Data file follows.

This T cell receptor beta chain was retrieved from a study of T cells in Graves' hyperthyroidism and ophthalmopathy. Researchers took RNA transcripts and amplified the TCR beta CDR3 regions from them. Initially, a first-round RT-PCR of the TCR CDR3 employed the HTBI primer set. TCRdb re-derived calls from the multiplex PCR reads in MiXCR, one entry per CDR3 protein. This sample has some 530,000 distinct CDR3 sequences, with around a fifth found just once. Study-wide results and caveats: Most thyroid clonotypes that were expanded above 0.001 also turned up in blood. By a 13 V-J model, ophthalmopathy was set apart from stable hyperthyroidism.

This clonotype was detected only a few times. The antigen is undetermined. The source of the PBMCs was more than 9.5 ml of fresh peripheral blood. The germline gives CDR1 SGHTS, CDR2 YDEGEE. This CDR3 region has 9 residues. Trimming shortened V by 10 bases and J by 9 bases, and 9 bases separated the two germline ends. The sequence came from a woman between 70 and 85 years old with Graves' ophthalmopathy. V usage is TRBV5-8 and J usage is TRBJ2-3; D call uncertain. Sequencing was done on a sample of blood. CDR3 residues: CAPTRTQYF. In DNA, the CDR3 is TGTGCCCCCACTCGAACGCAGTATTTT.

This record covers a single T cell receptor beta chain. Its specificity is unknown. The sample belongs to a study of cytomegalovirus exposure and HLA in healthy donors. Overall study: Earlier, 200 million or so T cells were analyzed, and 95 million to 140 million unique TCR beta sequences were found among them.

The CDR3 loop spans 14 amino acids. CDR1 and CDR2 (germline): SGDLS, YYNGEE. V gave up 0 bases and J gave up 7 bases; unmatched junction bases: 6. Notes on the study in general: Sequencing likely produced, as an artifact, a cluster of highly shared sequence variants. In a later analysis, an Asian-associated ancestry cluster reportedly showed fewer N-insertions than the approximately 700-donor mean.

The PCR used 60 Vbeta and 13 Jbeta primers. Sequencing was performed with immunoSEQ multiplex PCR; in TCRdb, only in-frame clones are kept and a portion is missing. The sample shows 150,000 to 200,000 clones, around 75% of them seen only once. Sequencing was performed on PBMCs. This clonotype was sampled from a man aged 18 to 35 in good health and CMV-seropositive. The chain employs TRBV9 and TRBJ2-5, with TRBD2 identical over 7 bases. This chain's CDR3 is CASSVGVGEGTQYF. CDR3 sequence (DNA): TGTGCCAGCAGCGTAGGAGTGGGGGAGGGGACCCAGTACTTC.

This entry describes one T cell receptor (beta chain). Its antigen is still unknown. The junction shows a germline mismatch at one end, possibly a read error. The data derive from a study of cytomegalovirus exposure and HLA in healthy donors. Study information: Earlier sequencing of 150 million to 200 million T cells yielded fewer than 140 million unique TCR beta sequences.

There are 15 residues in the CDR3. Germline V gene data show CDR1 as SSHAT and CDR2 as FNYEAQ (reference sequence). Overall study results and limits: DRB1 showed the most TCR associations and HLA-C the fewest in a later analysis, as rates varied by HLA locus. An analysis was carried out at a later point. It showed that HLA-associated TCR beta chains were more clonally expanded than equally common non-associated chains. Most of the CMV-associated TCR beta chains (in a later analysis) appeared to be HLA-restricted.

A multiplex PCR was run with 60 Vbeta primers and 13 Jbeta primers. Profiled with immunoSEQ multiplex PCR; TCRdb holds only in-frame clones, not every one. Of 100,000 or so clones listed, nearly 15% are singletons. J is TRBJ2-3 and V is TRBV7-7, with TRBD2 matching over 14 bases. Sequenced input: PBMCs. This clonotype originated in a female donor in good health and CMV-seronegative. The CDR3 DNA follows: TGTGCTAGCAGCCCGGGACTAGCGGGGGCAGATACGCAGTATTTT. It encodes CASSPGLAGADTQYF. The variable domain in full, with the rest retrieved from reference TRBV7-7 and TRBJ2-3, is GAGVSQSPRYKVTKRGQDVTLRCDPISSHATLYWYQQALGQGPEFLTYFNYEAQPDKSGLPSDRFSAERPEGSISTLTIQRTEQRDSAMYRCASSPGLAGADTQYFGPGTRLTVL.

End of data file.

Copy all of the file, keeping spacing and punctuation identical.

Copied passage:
This T cell receptor beta chain was retrieved from a study of T cells in Graves' hyperthyroidism and ophthalmopathy. Researchers took RNA transcripts and amplified the TCR beta CDR3 regions from them. Initially, a first-round RT-PCR of the TCR CDR3 employed the HTBI primer set. TCRdb re-derived calls from the multiplex PCR reads in MiXCR, one entry per CDR3 protein. This sample has some 530,000 distinct CDR3 sequences, with around a fifth found just once. Study-wide results and caveats: Most thyroid clonotypes that were expanded above 0.001 also turned up in blood. By a 13 V-J model, ophthalmopathy was set apart from stable hyperthyroidism.

This clonotype was detected only a few times. The antigen is undetermined. The source of the PBMCs was more than 9.5 ml of fresh peripheral blood. The germline gives CDR1 SGHTS, CDR2 YDEGEE. This CDR3 region has 9 residues. Trimming shortened V by 10 bases and J by 9 bases, and 9 bases separated the two germline ends. The sequence came from a woman between 70 and 85 years old with Graves' ophthalmopathy. V usage is TRBV5-8 and J usage is TRBJ2-3; D call uncertain. Sequencing was done on a sample of blood. CDR3 residues: CAPTRTQYF. In DNA, the CDR3 is TGTGCCCCCACTCGAACGCAGTATTTT.

This record covers a single T cell receptor beta chain. Its specificity is unknown. The sample belongs to a study of cytomegalovirus exposure and HLA in healthy donors. Overall study: Earlier, 200 million or so T cells were analyzed, and 95 million to 140 million unique TCR beta sequences were found among them.

The CDR3 loop spans 14 amino acids. CDR1 and CDR2 (germline): SGDLS, YYNGEE. V gave up 0 bases and J gave up 7 bases; unmatched junction bases: 6. Notes on the study in general: Sequencing likely produced, as an artifact, a cluster of highly shared sequence variants. In a later analysis, an Asian-associated ancestry cluster reportedly showed fewer N-insertions than the approximately 700-donor mean.

The PCR used 60 Vbeta and 13 Jbeta primers. Sequencing was performed with immunoSEQ multiplex PCR; in TCRdb, only in-frame clones are kept and a portion is missing. The sample shows 150,000 to 200,000 clones, around 75% of them seen only once. Sequencing was performed on PBMCs. This clonotype was sampled from a man aged 18 to 35 in good health and CMV-seropositive. The chain employs TRBV9 and TRBJ2-5, with TRBD2 identical over 7 bases. This chain's CDR3 is CASSVGVGEGTQYF. CDR3 sequence (DNA): TGTGCCAGCAGCGTAGGAGTGGGGGAGGGGACCCAGTACTTC.

This entry describes one T cell receptor (beta chain). Its antigen is still unknown. The junction shows a germline mismatch at one end, possibly a read error. The data derive from a study of cytomegalovirus exposure and HLA in healthy donors. Study information: Earlier sequencing of 150 million to 200 million T cells yielded fewer than 140 million unique TCR beta sequences.

There are 15 residues in the CDR3. Germline V gene data show CDR1 as SSHAT and CDR2 as FNYEAQ (reference sequence). Overall study results and limits: DRB1 showed the most TCR associations and HLA-C the fewest in a later analysis, as rates varied by HLA locus. An analysis was carried out at a later point. It showed that HLA-associated TCR beta chains were more clonally expanded than equally common non-associated chains. Most of the CMV-associated TCR beta chains (in a later analysis) appeared to be HLA-restricted.

A multiplex PCR was run with 60 Vbeta primers and 13 Jbeta primers. Profiled with immunoSEQ multiplex PCR; TCRdb holds only in-frame clones, not every one. Of 100,000 or so clones listed, nearly 15% are singletons. J is TRBJ2-3 and V is TRBV7-7, with TRBD2 matching over 14 bases. Sequenced input: PBMCs. This clonotype originated in a female donor in good health and CMV-seronegative. The CDR3 DNA follows: TGTGCTAGCAGCCCGGGACTAGCGGGGGCAGATACGCAGTATTTT. It encodes CASSPGLAGADTQYF. The variable domain in full, with the rest retrieved from reference TRBV7-7 and TRBJ2-3, is GAGVSQSPRYKVTKRGQDVTLRCDPISSHATLYWYQQALGQGPEFLTYFNYEAQPDKSGLPSDRFSAERPEGSISTLTIQRTEQRDSAMYRCASSPGLAGADTQYFGPGTRLTVL.